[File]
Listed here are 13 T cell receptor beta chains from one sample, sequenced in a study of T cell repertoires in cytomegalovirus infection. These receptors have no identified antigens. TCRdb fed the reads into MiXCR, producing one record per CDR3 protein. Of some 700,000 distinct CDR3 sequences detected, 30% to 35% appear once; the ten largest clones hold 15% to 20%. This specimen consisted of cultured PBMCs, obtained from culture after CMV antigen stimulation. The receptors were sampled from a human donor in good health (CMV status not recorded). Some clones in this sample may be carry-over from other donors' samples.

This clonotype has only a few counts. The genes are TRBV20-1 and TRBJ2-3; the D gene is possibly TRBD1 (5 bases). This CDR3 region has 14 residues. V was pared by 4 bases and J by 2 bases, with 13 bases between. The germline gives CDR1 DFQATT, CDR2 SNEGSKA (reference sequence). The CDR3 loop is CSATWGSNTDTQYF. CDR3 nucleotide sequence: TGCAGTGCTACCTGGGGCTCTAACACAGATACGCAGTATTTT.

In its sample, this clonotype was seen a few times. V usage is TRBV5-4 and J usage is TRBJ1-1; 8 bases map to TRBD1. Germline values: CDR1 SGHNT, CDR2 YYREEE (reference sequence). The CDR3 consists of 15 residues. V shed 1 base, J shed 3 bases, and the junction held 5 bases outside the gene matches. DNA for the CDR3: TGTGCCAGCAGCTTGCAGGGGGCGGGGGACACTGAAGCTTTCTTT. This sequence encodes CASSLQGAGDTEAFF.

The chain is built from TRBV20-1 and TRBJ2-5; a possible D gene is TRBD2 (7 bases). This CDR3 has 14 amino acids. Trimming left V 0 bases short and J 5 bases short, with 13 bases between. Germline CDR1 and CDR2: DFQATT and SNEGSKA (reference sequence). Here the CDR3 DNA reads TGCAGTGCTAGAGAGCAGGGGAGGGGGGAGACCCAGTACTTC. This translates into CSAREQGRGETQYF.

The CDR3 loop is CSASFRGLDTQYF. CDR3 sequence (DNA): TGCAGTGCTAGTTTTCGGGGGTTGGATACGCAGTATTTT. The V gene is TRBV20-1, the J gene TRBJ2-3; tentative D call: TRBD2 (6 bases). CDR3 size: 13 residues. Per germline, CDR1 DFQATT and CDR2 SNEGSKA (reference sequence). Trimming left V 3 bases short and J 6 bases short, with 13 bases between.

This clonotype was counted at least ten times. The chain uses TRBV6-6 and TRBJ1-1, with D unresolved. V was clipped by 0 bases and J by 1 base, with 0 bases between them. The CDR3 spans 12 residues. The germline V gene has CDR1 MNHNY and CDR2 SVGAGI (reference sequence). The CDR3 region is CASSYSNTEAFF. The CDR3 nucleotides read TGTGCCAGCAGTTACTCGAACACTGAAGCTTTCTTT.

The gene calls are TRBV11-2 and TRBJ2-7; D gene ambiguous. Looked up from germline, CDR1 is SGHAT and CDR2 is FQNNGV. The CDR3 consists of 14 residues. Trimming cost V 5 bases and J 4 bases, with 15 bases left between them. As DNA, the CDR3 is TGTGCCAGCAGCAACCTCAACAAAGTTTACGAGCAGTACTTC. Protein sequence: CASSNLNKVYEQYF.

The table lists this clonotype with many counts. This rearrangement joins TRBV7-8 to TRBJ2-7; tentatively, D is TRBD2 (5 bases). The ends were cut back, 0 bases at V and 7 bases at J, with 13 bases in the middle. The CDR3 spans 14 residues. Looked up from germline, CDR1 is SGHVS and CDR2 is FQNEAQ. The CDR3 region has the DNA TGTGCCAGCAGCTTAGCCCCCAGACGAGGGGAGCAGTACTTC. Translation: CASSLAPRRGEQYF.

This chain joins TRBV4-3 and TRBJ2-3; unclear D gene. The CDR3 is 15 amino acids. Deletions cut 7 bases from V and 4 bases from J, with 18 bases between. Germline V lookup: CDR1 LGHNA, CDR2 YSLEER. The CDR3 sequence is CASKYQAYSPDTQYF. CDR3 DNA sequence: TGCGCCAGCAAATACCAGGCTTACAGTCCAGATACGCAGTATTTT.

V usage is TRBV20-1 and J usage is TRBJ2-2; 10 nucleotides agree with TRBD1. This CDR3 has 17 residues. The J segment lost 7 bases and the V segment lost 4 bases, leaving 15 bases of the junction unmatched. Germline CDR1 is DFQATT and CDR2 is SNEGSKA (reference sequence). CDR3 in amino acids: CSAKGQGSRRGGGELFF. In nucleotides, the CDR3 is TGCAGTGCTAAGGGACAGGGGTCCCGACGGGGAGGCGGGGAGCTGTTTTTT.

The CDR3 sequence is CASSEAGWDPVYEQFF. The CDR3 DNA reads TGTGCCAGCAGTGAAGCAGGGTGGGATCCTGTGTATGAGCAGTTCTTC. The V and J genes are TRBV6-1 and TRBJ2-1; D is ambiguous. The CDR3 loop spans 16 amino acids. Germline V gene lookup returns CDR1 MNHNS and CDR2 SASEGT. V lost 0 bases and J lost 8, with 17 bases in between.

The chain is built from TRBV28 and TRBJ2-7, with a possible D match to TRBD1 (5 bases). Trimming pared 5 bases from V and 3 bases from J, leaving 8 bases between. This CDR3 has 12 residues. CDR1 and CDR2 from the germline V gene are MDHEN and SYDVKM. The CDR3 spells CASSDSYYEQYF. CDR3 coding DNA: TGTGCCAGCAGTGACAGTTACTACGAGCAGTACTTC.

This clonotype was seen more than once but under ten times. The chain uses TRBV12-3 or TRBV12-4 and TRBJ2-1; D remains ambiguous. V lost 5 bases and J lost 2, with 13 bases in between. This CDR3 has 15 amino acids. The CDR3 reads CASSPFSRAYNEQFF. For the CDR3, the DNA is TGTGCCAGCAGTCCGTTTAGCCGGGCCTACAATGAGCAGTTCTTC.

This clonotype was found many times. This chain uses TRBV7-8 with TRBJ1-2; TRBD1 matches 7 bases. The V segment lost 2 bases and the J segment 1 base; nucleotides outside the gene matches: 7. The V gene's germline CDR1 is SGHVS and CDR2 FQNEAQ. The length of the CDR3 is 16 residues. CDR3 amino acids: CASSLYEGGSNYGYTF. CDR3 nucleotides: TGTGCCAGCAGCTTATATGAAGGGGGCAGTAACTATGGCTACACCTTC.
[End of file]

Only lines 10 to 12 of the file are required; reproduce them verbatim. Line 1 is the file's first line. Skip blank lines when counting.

V usage is TRBV20-1 and J usage is TRBJ2-2; 10 nucleotides agree with TRBD1. This CDR3 has 17 residues. The J segment lost 7 bases and the V segment lost 4 bases, leaving 15 bases of the junction unmatched. Germline CDR1 is DFQATT and CDR2 is SNEGSKA (reference sequence). CDR3 in amino acids: CSAKGQGSRRGGGELFF. In nucleotides, the CDR3 is TGCAGTGCTAAGGGACAGGGGTCCCGACGGGGAGGCGGGGAGCTGTTTTTT.

The CDR3 sequence is CASSEAGWDPVYEQFF. The CDR3 DNA reads TGTGCCAGCAGTGAAGCAGGGTGGGATCCTGTGTATGAGCAGTTCTTC. The V and J genes are TRBV6-1 and TRBJ2-1; D is ambiguous. The CDR3 loop spans 16 amino acids. Germline V gene lookup returns CDR1 MNHNS and CDR2 SASEGT. V lost 0 bases and J lost 8, with 17 bases in between.

The chain is built from TRBV28 and TRBJ2-7, with a possible D match to TRBD1 (5 bases). Trimming pared 5 bases from V and 3 bases from J, leaving 8 bases between. This CDR3 has 12 residues. CDR1 and CDR2 from the germline V gene are MDHEN and SYDVKM. The CDR3 spells CASSDSYYEQYF. CDR3 coding DNA: TGTGCCAGCAGTGACAGTTACTACGAGCAGTACTTC.